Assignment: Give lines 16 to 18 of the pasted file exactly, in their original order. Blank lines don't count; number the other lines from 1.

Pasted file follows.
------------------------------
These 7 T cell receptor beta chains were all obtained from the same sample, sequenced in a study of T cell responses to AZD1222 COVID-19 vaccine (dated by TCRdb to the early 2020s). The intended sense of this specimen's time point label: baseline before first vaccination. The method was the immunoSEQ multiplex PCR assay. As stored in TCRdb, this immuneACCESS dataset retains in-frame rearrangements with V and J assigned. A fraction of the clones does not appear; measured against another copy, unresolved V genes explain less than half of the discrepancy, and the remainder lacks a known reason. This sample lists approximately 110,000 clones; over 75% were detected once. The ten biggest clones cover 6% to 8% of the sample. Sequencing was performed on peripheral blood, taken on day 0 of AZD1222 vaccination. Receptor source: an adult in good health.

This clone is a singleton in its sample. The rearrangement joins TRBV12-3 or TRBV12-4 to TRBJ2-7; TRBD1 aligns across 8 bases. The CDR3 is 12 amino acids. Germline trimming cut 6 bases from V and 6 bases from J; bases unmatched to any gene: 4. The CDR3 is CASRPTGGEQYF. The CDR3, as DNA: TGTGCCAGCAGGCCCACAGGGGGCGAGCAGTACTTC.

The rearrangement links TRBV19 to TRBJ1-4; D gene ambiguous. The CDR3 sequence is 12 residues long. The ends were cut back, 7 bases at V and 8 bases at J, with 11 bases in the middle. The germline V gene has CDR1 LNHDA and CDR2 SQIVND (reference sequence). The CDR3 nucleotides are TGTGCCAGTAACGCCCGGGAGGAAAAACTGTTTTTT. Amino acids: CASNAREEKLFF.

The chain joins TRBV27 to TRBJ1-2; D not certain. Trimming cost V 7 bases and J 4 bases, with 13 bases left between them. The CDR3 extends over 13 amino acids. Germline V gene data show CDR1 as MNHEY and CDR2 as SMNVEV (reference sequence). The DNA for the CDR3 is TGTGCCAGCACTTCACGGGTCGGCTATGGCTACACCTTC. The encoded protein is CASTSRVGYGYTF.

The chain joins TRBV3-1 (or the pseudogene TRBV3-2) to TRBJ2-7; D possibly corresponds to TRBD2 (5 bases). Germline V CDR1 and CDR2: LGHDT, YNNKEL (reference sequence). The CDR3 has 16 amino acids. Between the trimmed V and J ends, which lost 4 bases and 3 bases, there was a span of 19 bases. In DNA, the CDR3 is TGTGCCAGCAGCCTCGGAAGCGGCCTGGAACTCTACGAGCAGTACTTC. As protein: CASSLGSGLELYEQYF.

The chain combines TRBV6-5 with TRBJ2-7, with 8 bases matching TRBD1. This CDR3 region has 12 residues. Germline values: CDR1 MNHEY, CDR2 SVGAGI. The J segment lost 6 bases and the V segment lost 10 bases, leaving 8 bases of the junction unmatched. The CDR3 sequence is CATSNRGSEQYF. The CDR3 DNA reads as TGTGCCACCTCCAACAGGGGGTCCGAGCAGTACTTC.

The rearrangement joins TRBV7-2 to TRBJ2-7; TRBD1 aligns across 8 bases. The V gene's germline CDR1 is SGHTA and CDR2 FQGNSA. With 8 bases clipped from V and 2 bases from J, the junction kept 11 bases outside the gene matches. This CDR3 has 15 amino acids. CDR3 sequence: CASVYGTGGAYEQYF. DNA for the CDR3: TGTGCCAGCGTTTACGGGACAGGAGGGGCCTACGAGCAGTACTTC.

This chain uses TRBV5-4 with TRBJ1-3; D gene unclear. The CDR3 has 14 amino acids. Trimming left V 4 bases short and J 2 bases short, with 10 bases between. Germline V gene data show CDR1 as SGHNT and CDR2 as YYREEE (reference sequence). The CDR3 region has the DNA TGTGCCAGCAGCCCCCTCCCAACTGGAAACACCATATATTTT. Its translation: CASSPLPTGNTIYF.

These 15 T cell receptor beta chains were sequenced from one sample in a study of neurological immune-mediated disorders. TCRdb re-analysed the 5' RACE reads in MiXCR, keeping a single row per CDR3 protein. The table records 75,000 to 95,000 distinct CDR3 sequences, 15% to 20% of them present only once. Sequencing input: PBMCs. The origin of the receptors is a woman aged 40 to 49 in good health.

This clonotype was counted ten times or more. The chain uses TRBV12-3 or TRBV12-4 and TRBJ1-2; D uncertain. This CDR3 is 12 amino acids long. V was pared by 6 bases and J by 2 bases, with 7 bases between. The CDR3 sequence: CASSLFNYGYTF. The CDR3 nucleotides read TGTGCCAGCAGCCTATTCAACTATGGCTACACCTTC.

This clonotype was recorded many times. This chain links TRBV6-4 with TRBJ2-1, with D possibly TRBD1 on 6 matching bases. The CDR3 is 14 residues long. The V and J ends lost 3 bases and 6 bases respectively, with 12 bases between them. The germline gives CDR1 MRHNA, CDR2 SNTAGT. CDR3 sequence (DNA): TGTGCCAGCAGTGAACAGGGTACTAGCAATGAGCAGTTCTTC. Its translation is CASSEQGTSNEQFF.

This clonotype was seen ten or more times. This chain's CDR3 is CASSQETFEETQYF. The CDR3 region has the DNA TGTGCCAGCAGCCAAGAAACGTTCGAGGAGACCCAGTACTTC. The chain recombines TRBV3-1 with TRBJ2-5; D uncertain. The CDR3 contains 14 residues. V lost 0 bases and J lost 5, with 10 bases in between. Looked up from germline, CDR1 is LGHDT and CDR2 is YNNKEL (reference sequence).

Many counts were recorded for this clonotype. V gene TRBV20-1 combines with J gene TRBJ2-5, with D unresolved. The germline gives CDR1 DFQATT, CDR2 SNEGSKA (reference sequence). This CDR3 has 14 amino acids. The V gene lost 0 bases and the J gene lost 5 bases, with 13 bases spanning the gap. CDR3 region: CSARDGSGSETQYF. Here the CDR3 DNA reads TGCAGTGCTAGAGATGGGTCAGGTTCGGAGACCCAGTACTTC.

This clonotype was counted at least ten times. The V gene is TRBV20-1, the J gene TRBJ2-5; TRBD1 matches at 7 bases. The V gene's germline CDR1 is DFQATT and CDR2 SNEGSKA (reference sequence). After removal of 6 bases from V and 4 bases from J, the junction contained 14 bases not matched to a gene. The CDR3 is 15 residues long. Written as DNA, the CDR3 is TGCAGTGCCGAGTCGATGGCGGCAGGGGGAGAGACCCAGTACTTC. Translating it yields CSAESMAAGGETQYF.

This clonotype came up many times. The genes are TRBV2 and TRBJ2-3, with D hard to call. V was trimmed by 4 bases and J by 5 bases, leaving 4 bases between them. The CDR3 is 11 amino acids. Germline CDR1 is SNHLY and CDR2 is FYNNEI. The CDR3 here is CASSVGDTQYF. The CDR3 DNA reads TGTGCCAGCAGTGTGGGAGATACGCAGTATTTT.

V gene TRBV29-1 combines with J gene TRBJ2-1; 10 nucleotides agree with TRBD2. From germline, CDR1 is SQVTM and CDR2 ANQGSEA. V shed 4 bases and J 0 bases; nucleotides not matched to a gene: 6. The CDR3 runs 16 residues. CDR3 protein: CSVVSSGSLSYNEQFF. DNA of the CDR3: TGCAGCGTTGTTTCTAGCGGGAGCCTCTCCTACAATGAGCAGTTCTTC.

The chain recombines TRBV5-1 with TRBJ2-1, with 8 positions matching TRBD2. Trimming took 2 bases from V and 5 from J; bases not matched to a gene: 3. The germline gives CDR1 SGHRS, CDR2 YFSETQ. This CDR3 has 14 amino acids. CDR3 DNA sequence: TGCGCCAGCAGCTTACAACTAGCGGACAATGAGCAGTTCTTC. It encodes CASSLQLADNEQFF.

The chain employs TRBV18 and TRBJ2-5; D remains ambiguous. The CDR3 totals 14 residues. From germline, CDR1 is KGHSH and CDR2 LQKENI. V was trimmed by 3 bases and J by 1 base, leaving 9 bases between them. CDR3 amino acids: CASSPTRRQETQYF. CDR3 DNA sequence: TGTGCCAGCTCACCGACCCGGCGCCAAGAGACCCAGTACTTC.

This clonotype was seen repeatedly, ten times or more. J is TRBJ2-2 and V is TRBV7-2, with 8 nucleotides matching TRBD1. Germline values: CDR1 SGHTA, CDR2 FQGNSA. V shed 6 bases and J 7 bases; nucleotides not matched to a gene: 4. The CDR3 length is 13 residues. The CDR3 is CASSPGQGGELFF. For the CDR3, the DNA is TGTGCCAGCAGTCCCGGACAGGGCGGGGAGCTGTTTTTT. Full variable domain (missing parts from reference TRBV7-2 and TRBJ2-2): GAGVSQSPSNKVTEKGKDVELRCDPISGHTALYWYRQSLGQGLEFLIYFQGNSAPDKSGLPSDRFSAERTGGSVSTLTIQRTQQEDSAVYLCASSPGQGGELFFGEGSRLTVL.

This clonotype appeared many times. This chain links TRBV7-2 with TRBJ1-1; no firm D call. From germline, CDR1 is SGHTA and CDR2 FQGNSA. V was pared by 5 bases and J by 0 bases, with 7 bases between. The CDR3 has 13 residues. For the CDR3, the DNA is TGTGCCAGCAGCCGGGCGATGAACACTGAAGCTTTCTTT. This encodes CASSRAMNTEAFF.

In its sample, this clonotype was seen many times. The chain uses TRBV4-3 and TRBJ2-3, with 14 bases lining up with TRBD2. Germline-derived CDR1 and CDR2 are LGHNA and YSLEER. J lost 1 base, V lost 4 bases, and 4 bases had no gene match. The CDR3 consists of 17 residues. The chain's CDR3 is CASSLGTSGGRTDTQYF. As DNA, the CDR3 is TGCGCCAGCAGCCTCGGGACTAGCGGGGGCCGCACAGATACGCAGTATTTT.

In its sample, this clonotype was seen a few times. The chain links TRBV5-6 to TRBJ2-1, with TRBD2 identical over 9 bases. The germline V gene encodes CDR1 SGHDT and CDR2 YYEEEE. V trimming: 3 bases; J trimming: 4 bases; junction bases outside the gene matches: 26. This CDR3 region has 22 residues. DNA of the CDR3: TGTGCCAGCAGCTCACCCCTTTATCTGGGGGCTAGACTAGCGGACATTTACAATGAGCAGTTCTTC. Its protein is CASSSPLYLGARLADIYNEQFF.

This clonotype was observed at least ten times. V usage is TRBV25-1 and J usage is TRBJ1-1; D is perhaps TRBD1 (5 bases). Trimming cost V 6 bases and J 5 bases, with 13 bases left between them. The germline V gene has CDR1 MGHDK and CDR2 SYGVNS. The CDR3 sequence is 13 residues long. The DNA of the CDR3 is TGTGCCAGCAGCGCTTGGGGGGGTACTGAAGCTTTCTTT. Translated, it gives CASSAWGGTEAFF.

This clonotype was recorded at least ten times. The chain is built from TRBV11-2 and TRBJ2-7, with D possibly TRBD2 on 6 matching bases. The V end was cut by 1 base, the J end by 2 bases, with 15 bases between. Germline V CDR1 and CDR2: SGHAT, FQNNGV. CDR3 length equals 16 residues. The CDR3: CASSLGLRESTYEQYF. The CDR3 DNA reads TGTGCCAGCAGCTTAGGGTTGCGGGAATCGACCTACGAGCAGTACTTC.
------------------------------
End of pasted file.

V gene TRBV29-1 combines with J gene TRBJ2-1; 10 nucleotides agree with TRBD2. From germline, CDR1 is SQVTM and CDR2 ANQGSEA. V shed 4 bases and J 0 bases; nucleotides not matched to a gene: 6. The CDR3 runs 16 residues. CDR3 protein: CSVVSSGSLSYNEQFF. DNA of the CDR3: TGCAGCGTTGTTTCTAGCGGGAGCCTCTCCTACAATGAGCAGTTCTTC.

The chain recombines TRBV5-1 with TRBJ2-1, with 8 positions matching TRBD2. Trimming took 2 bases from V and 5 from J; bases not matched to a gene: 3. The germline gives CDR1 SGHRS, CDR2 YFSETQ. This CDR3 has 14 amino acids. CDR3 DNA sequence: TGCGCCAGCAGCTTACAACTAGCGGACAATGAGCAGTTCTTC. It encodes CASSLQLADNEQFF.

The chain employs TRBV18 and TRBJ2-5; D remains ambiguous. The CDR3 totals 14 residues. From germline, CDR1 is KGHSH and CDR2 LQKENI. V was trimmed by 3 bases and J by 1 base, leaving 9 bases between them. CDR3 amino acids: CASSPTRRQETQYF. CDR3 DNA sequence: TGTGCCAGCTCACCGACCCGGCGCCAAGAGACCCAGTACTTC.